• Maria Marsala

    Enjoyed reading your tips. I’m going to make sure that I’m doing them all :)

    Instead of Buffer, I’ve been testing Gremln. I really like that I can post once and have it sent to Twitter, FB and LinkedIn. I have Buffer on my list to check out next. They seem to do similar things to Gremln. What other types of programs have you tested?

    Like you, I post tweets as I see the opportunity. I also try to comment on the article/etc. before posting. This lets others, who read comments, to possibly connect with me on another level.

    Tweets I like I put in an email and once a week I send it to my assistant. She schedules them for me on Gremlin. This lets me spend some time on Twitter each day connecting with my followers, retweeting their posts, etc.

    I’m also testing a system that has told me what time my Twitter followers “appear to be online”. I say appear to be because it’s base on when Tweets are sent and some of us use scheduling systems. :) We’re sending my Tweets out at the times their system has told me to send them, and my followers and RTs have grown substantially in the past month, it seems, partially do to this change.

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  • Anna Sergunina

    Michael: I do all my tweets from the computer, thru hootesuite. But would like to use my iphone more for tweeting on the go:) I track clicks of my urls that I tweet/re-tweet thru google url shortner. I am trying to figure out how to use iphone and still be able to shorten urls on the mobile device? It seems a bit cumbersome. I have hootsuite app on my phone. Any suggestions?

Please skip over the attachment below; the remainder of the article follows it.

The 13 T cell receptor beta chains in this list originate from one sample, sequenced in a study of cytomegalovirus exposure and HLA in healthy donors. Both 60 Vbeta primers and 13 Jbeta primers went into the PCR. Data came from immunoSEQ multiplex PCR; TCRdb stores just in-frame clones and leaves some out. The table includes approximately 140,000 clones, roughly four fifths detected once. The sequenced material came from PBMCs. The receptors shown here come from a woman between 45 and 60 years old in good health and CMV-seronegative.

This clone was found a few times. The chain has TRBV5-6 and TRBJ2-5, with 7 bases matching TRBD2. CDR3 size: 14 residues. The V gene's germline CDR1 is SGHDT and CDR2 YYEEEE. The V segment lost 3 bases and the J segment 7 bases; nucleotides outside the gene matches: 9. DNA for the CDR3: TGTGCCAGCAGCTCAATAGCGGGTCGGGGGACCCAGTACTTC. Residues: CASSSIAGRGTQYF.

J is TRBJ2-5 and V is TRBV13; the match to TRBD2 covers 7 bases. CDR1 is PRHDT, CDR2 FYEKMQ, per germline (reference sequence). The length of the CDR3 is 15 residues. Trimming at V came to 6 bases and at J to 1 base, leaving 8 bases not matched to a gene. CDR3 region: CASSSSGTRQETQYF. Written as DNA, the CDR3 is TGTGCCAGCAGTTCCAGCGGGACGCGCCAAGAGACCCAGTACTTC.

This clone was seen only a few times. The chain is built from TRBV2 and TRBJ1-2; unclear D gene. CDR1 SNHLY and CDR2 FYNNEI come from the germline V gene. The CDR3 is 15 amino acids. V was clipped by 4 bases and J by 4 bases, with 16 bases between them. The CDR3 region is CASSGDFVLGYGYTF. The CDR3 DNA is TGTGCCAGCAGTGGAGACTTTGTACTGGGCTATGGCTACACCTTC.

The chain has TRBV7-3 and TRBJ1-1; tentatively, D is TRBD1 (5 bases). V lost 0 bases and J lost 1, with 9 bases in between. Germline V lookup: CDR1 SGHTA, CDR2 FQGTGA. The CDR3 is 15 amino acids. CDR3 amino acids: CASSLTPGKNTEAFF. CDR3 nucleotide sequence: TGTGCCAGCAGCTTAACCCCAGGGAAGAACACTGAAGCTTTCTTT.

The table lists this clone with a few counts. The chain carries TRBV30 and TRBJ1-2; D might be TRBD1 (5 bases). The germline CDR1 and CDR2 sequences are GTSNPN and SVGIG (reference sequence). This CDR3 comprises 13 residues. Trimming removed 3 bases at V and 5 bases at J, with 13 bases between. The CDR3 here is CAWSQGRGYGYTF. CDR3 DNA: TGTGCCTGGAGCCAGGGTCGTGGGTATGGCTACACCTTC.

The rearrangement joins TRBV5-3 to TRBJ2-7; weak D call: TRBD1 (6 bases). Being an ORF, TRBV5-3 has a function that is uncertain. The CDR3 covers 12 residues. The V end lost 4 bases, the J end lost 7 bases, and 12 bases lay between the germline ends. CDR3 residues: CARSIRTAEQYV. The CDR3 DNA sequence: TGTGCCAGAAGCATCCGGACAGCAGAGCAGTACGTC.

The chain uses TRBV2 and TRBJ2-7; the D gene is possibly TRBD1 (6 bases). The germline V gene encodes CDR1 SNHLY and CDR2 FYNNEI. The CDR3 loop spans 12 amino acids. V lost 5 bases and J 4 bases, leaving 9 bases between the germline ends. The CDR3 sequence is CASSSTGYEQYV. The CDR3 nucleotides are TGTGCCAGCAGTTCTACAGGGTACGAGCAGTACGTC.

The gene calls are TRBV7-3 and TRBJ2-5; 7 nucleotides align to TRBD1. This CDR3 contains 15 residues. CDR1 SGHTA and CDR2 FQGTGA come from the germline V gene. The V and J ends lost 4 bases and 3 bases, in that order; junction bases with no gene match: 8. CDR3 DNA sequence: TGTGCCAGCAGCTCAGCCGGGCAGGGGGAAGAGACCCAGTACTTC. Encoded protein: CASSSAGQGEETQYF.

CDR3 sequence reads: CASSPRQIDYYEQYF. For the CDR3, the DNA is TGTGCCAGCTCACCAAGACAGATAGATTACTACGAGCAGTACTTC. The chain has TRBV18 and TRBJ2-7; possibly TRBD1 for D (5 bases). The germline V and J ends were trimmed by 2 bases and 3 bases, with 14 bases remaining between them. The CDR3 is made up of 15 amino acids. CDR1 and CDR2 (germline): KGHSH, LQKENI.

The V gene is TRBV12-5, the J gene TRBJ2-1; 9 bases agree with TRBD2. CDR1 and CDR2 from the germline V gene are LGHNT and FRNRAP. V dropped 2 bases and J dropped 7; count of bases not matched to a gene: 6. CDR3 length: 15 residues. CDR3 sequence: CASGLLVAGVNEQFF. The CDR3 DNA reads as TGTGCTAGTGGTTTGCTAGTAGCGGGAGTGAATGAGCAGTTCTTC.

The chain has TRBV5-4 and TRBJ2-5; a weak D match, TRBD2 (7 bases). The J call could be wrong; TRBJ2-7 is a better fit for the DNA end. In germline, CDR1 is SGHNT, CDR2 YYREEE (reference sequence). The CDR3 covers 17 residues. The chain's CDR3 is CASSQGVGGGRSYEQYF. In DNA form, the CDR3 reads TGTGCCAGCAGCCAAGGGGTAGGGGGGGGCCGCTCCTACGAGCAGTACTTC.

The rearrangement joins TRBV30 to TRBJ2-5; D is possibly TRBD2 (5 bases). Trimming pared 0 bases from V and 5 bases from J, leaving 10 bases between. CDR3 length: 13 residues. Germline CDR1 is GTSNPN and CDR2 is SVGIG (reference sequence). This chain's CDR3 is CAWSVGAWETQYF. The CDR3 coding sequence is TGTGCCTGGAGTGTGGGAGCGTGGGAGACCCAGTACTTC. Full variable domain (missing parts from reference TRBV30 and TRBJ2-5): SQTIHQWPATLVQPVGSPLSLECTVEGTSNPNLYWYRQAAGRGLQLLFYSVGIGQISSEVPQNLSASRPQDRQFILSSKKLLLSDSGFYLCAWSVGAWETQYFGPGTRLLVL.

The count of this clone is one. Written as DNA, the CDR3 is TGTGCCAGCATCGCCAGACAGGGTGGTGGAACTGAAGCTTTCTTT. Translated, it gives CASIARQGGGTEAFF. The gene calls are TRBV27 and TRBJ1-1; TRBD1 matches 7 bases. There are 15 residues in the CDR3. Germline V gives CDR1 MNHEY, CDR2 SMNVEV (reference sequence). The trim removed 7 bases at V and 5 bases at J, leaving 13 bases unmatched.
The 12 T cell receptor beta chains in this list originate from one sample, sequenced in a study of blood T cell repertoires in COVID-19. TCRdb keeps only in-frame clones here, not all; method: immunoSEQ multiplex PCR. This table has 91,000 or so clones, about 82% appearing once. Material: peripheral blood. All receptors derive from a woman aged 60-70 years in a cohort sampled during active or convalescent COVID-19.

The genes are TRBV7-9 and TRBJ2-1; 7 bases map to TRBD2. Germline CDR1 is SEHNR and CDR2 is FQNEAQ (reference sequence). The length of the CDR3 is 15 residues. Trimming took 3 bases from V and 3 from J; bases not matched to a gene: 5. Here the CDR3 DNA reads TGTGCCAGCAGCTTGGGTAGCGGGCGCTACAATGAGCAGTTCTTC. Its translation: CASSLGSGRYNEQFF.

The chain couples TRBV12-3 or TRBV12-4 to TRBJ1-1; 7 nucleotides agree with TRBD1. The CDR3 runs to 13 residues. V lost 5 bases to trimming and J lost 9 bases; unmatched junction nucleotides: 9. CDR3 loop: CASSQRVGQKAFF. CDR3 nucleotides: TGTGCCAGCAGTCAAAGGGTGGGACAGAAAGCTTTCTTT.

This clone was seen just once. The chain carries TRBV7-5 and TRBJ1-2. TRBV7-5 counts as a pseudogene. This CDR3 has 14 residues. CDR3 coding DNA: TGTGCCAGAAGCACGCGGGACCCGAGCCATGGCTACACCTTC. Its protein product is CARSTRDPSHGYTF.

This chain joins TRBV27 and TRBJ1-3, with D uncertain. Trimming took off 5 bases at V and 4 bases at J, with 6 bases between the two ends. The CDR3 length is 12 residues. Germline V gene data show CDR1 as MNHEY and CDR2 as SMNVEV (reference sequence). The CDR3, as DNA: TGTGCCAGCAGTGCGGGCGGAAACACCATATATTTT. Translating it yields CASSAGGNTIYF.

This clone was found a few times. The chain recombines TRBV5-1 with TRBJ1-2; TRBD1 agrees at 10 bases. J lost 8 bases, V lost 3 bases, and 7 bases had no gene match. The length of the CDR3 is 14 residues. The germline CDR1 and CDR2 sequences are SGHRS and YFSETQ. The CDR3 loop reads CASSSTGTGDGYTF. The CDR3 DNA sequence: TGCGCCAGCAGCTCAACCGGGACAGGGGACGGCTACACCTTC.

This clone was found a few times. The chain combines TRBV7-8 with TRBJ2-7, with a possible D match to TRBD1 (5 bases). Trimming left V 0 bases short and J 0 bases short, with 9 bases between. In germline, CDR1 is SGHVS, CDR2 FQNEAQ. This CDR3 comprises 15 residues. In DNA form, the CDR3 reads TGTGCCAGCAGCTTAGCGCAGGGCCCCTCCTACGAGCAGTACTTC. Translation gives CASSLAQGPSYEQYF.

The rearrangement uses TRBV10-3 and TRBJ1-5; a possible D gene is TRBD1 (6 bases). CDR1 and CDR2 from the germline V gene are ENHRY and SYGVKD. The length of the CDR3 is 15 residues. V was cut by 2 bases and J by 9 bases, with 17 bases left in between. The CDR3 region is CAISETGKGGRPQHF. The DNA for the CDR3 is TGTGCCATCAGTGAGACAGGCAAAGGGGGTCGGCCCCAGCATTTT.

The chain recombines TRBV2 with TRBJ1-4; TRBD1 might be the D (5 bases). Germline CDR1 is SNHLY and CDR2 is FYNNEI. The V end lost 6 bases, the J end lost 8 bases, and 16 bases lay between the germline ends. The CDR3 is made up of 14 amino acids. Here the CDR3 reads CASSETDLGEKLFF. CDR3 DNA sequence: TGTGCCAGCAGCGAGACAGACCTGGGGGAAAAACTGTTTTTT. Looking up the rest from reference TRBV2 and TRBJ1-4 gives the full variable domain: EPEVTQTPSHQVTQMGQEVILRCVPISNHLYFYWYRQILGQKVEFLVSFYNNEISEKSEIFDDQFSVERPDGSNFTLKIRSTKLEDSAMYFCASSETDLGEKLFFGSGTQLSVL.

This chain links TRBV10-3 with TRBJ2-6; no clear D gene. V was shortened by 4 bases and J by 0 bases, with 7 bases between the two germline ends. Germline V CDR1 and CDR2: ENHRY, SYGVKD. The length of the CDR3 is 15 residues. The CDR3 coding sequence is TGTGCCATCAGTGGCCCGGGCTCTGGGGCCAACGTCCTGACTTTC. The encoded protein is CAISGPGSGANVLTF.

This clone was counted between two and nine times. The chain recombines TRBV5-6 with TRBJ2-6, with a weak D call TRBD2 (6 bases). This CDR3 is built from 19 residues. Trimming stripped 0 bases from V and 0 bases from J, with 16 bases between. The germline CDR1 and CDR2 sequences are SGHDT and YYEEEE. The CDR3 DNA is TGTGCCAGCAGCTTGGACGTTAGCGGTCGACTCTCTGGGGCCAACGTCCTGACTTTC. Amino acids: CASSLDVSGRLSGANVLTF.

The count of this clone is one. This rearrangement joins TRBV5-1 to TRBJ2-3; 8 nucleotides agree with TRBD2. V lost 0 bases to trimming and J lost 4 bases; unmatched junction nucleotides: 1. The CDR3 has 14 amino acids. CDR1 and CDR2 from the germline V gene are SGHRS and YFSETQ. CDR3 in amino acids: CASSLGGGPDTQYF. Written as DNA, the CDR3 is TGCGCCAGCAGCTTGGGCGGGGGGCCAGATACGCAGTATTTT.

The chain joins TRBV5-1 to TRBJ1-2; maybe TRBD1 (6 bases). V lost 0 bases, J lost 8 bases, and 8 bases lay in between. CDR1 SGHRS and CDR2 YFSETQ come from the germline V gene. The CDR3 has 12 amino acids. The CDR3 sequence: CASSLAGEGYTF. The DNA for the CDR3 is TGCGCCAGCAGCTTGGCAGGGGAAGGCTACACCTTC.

• Michael Kitces

    I haven’t looked at Gremln, but it sounds identical to Buffer, which also allows posts to be queued up simultaneously for Twitter, FB, and LinkedIn. That’s not unique to Gremln. The reason I like Buffer is the add-on integration in Chrome, so I can queue articles into Buffer directly from the page, without ever logging into Buffer directly.

    I have to admit, I haven’t been that excited about the services that try to ‘time’ my tweets. I’m just not convinced they have enough data unless you’re a brand with 100,000k+ of followers. That aside, I find most of them are remarkably generic with their conclusions – I don’t need software to tell me that my followers are less likely to retweet me between the hours of 9pm and 7am. :) But if you find something that actually conveys useful information that produces a material change in results, I’d be curious to hear!
    – Michael

  • Maria Marsala

    Well, as I mentioned, I seem to be getting more RT and favorites to my posts since we’ve been sending them at certain times on the weekends and certain times on the weekdays.

    I’m actually posting more tweets earlier in the day (7-8am on one day)because of what the initial stats showed.

    We are using And as I said, if any system is using “time a post is sent out by a particular person, then the only way the stats would be right more often is if their system can detect scheduled posts.

    However, a system that is automated is better than me trying to figure it all out :) So I’ll bow to them for now and see what the results are.